On Tuesday, Twitter announced the release of custom timelines. Now, you can create a timeline that includes select tweets about a topic, event, or breaking news so people can follow along. You can choose a name for your custom timeline, and it will live on its own public Twitter page.
Before you get too excited, there are a couple of caveats. First, the feature is available only via Tweetdeck. Second, although there is an API for custom timelines, it’s still in beta.
Regardless, the ability to cherry-pick tweets and put them into a timeline that is tailor-made for your audience is exciting. For instance, custom timelines can be used for ongoing Q&As and as companion content for media, and it can be used by brands that are establishing themselves as thought leaders around a particular topic. Here’s a great example of a custom timeline created by Carson Daly as a way to curate tweets about The Voice.
Twitter has essentially taken something that people are doing anyway (using the platform to converse around news, events, etc.)—and made it better.
What’s more exciting is the indication toward a larger trend in social media and content marketing that emphasizes targeted content streams for specific audiences and buyer personas. Simply put, advanced content aggregation can have a major impact on how companies converse with their audience. Twitter’s move is a step in that direction by allowing us to organize tweets in a way that makes sense to the people consuming them.
In reality, we’ve barely scratched the surface. As we move into 2014, companies will find ways to organize all of their content (social, blogs, photos, videos, etc.) into easily digestible, topically relevant content streams that can live anywhere.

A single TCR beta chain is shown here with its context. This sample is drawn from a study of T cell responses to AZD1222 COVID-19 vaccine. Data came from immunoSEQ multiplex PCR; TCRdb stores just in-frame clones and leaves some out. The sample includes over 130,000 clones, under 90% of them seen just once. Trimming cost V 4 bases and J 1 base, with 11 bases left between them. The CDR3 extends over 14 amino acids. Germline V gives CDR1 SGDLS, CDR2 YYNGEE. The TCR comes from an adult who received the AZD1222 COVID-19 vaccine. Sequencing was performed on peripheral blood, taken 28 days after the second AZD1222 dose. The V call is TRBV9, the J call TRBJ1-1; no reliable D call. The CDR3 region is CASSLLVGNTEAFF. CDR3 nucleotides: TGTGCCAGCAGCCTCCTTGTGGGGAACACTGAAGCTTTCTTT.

For example, Storify allows users to curate tweets to tell a story around a product or brand (it remains to be seen how the release of Twitter’s new custom collections will affect Storify). Taking it a step beyond Twitter, Uberflip lets you create “custom collections” where you can pull in tweets, blog posts, videos, and more into one personalized content stream for a specific segment of your audience. Here’s an example of a custom collection build around a campaign targeted toward HubSpot users.
All this is in line with the future of content marketing. People are tired of wading through content they don’t care about. What they want is meaningful content. And what brands and publishers need is a way to organize and target it effectively.
Accordingly, now more than ever before, companies have to truly understand their audience in order to succeed in social and content marketing. The better you know your audience, the more customized your content creation and the more targeted your content streams.
The other element to note is curation. Though social media is already a powerful place to curate content, the rise in content aggregation tools provided by Twitter, Uberflip, Storify, and others makes curation easier, which means it can become a larger part of an overarching content marketing strategy. By consolidating content that you create with content from other credible sources, you can provide a holistic view of a topic for your audience.
This has the potential to be a win-win scenario. People consuming content get more of what they care about, while brands can present the content they’re creating—and curating—in a very targeted way to an audience that is more likely to convert into leads and eventually customers.